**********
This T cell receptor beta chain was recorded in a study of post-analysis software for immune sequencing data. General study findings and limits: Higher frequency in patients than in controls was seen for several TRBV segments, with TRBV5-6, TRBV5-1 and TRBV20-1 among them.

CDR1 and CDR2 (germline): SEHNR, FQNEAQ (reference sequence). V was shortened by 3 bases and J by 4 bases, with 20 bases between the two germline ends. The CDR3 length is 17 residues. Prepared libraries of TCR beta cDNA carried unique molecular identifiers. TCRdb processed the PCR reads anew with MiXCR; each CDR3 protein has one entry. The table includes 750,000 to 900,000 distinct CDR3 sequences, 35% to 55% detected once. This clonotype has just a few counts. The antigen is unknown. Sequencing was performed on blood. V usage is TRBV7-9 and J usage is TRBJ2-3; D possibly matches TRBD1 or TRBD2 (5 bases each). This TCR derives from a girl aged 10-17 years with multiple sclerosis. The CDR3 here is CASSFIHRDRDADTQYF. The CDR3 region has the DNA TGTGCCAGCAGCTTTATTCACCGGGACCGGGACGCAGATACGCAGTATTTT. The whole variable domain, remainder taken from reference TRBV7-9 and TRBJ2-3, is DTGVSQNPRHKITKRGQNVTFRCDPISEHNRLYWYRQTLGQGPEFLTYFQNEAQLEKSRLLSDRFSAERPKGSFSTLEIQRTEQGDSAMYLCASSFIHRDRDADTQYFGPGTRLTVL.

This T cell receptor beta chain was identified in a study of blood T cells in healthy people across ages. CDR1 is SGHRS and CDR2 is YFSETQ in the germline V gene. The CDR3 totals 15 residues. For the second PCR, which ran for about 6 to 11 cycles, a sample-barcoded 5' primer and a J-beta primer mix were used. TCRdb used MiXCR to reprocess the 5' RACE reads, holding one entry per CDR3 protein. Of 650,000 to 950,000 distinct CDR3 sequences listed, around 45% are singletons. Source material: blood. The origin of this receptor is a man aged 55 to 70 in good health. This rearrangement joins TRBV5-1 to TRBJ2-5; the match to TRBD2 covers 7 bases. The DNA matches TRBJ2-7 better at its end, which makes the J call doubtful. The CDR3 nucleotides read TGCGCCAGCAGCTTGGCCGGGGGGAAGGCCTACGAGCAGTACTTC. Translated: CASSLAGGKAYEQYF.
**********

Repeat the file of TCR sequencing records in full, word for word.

This T cell receptor beta chain was recorded in a study of post-analysis software for immune sequencing data. General study findings and limits: Higher frequency in patients than in controls was seen for several TRBV segments, with TRBV5-6, TRBV5-1 and TRBV20-1 among them.

CDR1 and CDR2 (germline): SEHNR, FQNEAQ (reference sequence). V was shortened by 3 bases and J by 4 bases, with 20 bases between the two germline ends. The CDR3 length is 17 residues. Prepared libraries of TCR beta cDNA carried unique molecular identifiers. TCRdb processed the PCR reads anew with MiXCR; each CDR3 protein has one entry. The table includes 750,000 to 900,000 distinct CDR3 sequences, 35% to 55% detected once. This clonotype has just a few counts. The antigen is unknown. Sequencing was performed on blood. V usage is TRBV7-9 and J usage is TRBJ2-3; D possibly matches TRBD1 or TRBD2 (5 bases each). This TCR derives from a girl aged 10-17 years with multiple sclerosis. The CDR3 here is CASSFIHRDRDADTQYF. The CDR3 region has the DNA TGTGCCAGCAGCTTTATTCACCGGGACCGGGACGCAGATACGCAGTATTTT. The whole variable domain, remainder taken from reference TRBV7-9 and TRBJ2-3, is DTGVSQNPRHKITKRGQNVTFRCDPISEHNRLYWYRQTLGQGPEFLTYFQNEAQLEKSRLLSDRFSAERPKGSFSTLEIQRTEQGDSAMYLCASSFIHRDRDADTQYFGPGTRLTVL.

This T cell receptor beta chain was identified in a study of blood T cells in healthy people across ages. CDR1 is SGHRS and CDR2 is YFSETQ in the germline V gene. The CDR3 totals 15 residues. For the second PCR, which ran for about 6 to 11 cycles, a sample-barcoded 5' primer and a J-beta primer mix were used. TCRdb used MiXCR to reprocess the 5' RACE reads, holding one entry per CDR3 protein. Of 650,000 to 950,000 distinct CDR3 sequences listed, around 45% are singletons. Source material: blood. The origin of this receptor is a man aged 55 to 70 in good health. This rearrangement joins TRBV5-1 to TRBJ2-5; the match to TRBD2 covers 7 bases. The DNA matches TRBJ2-7 better at its end, which makes the J call doubtful. The CDR3 nucleotides read TGCGCCAGCAGCTTGGCCGGGGGGAAGGCCTACGAGCAGTACTTC. Translated: CASSLAGGKAYEQYF.